LIMBAUGH v. STATE DEPARTMENT OF PUBLIC SAFETY

6 Div. 911, 912.

154 So.2d 18 (1963)

Fred LIMBAUGH and James E. Heaton v. STATE DEPARTMENT OF PUBLIC SAFETY.

Supreme Court of Alabama.


Attorney(s) appearing for the Case

Nina Miglionico, Birmingham, for appellants.

Richmond M. Flowers, Atty. Gen., and David W. Clark, Asst. Atty. Gen., for appellee.


MERRILL, Justice.

Fred Limbaugh owned an automobile registered in Alabama and he loaned it to James E. Heaton. Heaton was involved in an automobile accident in the State of Arkansas, which has a Motor Vehicle Safety Responsibility Act similar to the one we have in Alabama.

The Commissioner of Revenues in Arkansas, the administrator of the act in that State, ordered the driver's license of Heaton suspended and the use of Limbaugh's license plates suspended. That order was sent to the Director of Public Safety in Alabama and he ordered Limbaugh to surrender his license plates and Heaton to surrender his driver's license. They appealed this order to the Circuit Court of Jefferson County, where the order was upheld, and this appeal is from the judgment of the Circuit Court of Jefferson County. The two cases are consolidated in one record.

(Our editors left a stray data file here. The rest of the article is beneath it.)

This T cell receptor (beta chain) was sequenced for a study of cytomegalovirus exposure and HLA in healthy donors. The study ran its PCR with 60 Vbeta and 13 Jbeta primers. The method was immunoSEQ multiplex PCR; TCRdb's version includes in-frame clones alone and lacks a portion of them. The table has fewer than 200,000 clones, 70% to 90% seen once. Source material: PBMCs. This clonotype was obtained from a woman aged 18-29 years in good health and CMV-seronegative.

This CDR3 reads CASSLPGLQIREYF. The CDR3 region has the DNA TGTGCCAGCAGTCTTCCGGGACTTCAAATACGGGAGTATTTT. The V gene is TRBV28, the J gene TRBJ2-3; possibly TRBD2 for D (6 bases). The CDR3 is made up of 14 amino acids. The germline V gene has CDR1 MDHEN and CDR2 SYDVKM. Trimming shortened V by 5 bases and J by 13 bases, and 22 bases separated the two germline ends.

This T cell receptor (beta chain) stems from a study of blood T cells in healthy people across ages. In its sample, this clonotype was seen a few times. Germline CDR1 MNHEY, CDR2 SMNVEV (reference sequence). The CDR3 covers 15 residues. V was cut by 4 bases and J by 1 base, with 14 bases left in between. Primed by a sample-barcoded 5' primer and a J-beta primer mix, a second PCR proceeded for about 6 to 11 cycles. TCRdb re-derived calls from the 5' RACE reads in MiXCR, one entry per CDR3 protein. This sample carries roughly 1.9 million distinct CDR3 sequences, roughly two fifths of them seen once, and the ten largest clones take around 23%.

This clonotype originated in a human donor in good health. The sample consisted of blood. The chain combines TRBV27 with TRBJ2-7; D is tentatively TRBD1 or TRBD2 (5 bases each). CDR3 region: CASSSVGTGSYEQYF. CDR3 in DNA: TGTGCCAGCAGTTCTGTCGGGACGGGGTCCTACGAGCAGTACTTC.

Captain George Wallace of the Drivers License Division, testified that the vehicle owned by Limbaugh and driven by Heaton was involved in an accident near Lake Village, Arkansas, on December 11, 1961; that the driver's license of the operator and the plates of the owner were suspended according to the Arkansas Motor Vehicle Safety Responsibility Law, and upon receipt of certified copies of such orders of suspension, the Director of Public Safety of Alabama did suspend Heaton's driver's license and Limbaugh's tag, as provided by Tit. 36, § 74(49) (c), (all citations refer to Michie's Recompiled Code of 1958).

The State called Heaton as a witness, and after admitting that he held Alabama driver license No. 4280, he refused to answer any more questions on the ground that the same might tend to incriminate him. Limbaugh testified that he did not know whether his automobile was subject to the orders of the State of Arkansas; that his automobile was in the same condition when returned by Heaton as it was when the loan was made, and that no repairs had been made on the automobile. The trial court confirmed the order of the Director of Public Safety.

Title 36, § 74(49) (c), reads:

"Upon receipt of such certification that the operating privilege of a resident of this state has been suspended or revoked in any such other state pursuant to a law providing for its suspension or revocation for failure to deposit security for the payment of judgments arising out of a motor vehicle accident, under circumstances which would require the director to suspend a nonresident's operating privilege had the accident occurred in this state, the director shall suspend the license of such resident if he was the operator, and all of his registrations if he was the owner of a motor vehicle involved in such accident. Such suspension shall continue until such resident furnishes evidence of his compliance with the law of such other state relating to the deposit of such security."